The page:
Spanish producer Talabot has created a nether-worldly effort in 'Fin' that loops around tribal beginnings, ethereal pop, faltering disco and punch-drunk house to such effect that you feel lust at first, love at the second spin. 'Depak Ine' dredges sounds up from the primordial swamp and hints at night terrors with its plucked string effects. 'So Will Be Now' wears its gospel-blues influences against a stark finger-click before building to deep house near-perfection. The album veers and swerves, speeding up and slowing down to keep you off-balance, but the effect is strangely comforting. 'Destiny' featuring Pional quilts luxurious soul yearning with chiming wondrous house dynamics, before suddenly inexplicably stopping before you've had your fill. Choice: 'Destiny'

Robert Hood – Motor Nighttime World Volume Three

Hood’s latest instalment of ‘Nighttime World’ is quite simply peerless. Where the first volume on Austria’s Cheap Recordings was an electronic jazz and soul classic (barely nodding to the dancefloor), the second a flawed masterpiece, this is Hood’s reinvention of hometown Detroit. The Motor City may be overgrown and derelict, but this album paves the future. Kraftwerk in mode, it threads together motorik bass, 303-lines and Hood’s trademark multi-layered percussives. It smacks of superiority. ‘Better Life’ a serpentine electronic odyssey, ‘The Wheel’ steals wholesale from ‘Musique Non Stop’ and brings it basic. ‘Slow Motion Katrina’ his reflection on the wreck of Detroit industry and community. ‘Black Technician’ is Hood in his element and never bettered, hypnotic at first then plaintiff and profound. Pure and unadultered listening pleasure. Choice: ‘Black Technician’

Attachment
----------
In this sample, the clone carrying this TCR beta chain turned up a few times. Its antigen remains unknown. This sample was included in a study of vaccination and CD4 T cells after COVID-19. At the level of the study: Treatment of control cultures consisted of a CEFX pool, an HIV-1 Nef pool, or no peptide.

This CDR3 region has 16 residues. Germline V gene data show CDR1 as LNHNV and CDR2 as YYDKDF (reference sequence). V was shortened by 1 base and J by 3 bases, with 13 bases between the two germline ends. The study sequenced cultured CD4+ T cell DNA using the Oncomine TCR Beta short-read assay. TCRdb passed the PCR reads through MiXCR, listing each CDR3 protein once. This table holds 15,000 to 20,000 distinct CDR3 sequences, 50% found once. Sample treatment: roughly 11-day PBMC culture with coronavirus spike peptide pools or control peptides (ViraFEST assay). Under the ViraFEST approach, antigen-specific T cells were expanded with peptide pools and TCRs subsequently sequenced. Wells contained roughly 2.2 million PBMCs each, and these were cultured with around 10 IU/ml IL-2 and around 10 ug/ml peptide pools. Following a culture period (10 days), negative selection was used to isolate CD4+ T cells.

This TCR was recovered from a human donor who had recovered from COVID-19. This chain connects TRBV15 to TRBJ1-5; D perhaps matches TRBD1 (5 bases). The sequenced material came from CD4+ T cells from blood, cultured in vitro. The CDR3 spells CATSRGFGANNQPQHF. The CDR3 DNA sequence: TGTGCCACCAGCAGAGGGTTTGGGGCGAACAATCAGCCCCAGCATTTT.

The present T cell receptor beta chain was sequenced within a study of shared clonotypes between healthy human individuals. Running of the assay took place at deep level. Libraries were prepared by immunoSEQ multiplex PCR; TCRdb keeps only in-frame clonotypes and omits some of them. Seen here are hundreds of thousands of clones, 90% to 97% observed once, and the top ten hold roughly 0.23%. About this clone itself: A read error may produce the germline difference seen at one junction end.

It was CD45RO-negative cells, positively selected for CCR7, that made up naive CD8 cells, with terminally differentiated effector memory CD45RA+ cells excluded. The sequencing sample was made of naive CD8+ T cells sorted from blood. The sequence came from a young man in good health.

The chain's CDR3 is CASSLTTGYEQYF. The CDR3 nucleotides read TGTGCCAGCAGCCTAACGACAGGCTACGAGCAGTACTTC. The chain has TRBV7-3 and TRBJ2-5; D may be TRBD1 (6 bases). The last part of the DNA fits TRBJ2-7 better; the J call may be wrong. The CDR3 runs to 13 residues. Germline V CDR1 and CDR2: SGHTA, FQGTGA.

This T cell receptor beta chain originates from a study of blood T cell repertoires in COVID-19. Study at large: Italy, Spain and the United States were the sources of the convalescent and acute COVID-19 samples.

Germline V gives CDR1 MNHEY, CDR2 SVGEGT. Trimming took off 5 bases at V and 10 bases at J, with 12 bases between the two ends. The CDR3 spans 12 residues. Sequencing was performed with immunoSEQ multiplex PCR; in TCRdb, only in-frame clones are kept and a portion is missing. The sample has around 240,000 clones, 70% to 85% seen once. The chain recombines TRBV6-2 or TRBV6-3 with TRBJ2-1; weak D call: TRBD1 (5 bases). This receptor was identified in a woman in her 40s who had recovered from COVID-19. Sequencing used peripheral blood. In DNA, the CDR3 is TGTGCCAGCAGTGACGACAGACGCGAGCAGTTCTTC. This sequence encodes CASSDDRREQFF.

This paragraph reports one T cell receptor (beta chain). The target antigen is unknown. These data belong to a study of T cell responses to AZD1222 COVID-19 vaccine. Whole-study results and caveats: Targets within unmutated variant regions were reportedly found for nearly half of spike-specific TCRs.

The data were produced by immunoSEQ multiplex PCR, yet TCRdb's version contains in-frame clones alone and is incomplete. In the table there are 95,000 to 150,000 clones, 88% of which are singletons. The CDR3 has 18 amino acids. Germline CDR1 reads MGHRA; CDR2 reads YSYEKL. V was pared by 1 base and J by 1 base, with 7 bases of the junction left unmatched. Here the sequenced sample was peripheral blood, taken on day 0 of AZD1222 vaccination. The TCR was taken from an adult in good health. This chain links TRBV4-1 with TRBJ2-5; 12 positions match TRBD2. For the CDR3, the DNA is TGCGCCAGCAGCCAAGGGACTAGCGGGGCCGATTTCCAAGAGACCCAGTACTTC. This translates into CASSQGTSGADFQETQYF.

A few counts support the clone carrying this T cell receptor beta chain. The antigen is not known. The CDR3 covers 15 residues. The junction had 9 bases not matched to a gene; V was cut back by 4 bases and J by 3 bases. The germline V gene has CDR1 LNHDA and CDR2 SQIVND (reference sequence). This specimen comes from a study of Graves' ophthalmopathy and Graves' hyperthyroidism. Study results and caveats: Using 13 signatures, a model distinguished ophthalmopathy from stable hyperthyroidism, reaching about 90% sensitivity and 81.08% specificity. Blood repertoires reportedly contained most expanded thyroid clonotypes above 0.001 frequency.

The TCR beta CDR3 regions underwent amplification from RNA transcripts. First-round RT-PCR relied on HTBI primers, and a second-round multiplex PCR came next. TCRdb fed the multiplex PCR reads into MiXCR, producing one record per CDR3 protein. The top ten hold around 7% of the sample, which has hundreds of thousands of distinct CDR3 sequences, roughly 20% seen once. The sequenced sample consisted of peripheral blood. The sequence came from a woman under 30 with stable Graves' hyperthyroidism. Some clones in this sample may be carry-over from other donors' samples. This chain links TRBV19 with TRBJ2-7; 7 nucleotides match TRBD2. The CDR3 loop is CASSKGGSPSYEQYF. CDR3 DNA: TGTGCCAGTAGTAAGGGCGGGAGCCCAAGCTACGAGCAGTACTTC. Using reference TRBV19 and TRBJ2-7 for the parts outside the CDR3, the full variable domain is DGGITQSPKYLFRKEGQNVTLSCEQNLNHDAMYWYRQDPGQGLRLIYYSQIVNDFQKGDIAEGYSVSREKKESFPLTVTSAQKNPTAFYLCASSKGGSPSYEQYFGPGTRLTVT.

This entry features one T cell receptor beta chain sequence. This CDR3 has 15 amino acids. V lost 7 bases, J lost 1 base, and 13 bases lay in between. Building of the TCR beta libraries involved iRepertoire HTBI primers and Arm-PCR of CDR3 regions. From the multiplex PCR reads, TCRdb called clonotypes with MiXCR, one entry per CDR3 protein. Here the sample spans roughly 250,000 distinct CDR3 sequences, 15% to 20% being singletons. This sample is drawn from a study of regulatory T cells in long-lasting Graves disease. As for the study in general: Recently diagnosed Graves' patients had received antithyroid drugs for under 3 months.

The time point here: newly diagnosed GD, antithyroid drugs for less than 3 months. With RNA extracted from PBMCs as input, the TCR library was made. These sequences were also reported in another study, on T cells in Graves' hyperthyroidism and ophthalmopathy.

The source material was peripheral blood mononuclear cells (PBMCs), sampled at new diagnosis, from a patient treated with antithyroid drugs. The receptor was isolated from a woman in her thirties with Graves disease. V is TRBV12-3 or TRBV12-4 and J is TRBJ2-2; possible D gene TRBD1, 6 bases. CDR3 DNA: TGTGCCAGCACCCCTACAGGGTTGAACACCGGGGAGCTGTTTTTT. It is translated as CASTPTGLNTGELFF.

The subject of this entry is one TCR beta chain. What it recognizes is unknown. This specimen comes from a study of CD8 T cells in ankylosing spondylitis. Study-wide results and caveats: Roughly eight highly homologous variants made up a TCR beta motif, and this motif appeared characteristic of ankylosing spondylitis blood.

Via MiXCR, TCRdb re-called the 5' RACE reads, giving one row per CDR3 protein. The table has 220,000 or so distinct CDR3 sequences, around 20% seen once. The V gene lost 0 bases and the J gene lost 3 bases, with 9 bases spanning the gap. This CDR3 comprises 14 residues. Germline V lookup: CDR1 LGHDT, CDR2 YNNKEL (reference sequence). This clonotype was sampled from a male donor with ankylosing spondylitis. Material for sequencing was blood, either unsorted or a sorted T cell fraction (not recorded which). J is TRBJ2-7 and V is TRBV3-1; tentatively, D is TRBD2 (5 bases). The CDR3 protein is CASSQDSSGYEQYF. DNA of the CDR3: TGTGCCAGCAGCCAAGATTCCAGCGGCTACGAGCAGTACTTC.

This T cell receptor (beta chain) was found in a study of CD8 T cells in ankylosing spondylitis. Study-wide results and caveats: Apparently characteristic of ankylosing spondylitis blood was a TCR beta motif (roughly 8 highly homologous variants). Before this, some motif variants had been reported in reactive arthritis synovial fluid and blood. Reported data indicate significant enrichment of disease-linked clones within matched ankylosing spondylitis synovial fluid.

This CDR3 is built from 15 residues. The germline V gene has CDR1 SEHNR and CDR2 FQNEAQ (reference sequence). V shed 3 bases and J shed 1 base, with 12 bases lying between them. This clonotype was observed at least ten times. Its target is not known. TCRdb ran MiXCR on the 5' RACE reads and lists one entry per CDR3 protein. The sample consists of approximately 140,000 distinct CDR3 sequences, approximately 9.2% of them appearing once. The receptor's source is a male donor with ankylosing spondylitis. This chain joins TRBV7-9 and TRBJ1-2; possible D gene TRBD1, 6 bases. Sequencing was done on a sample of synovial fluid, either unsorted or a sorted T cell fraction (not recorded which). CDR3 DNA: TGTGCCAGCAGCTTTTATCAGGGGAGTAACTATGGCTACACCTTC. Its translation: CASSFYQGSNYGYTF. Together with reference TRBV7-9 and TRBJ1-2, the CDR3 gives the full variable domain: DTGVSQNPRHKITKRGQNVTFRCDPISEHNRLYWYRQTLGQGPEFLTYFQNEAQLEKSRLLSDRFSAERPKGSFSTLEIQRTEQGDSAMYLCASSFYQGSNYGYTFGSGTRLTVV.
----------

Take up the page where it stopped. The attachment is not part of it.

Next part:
Tame Impala – Lonerism

From the first time you heard ‘Elephant’ swinging its distorted bass trunk and blues into town, you knew there was method to Kevin Parker’s polymath psychedelia. Album opener ‘Apocalypse Dreams’ just trips floating into reverb and lollipop harmonising before breaking into multiple layers of crashing ride cymbals and buoyant synthesized harpsichord and brass melodies borne on clouds, at once optimistic and redolent of the sixties LSD meltdown. ‘Feels Like We Only Go Backwards’ is apposite: an instant hit, retro and woozy, melting away on an echo-delayed note. Dense and immediately rewarding pop music. Choice: ‘Elephant’

Mark Lanegan Band – Blues Funeral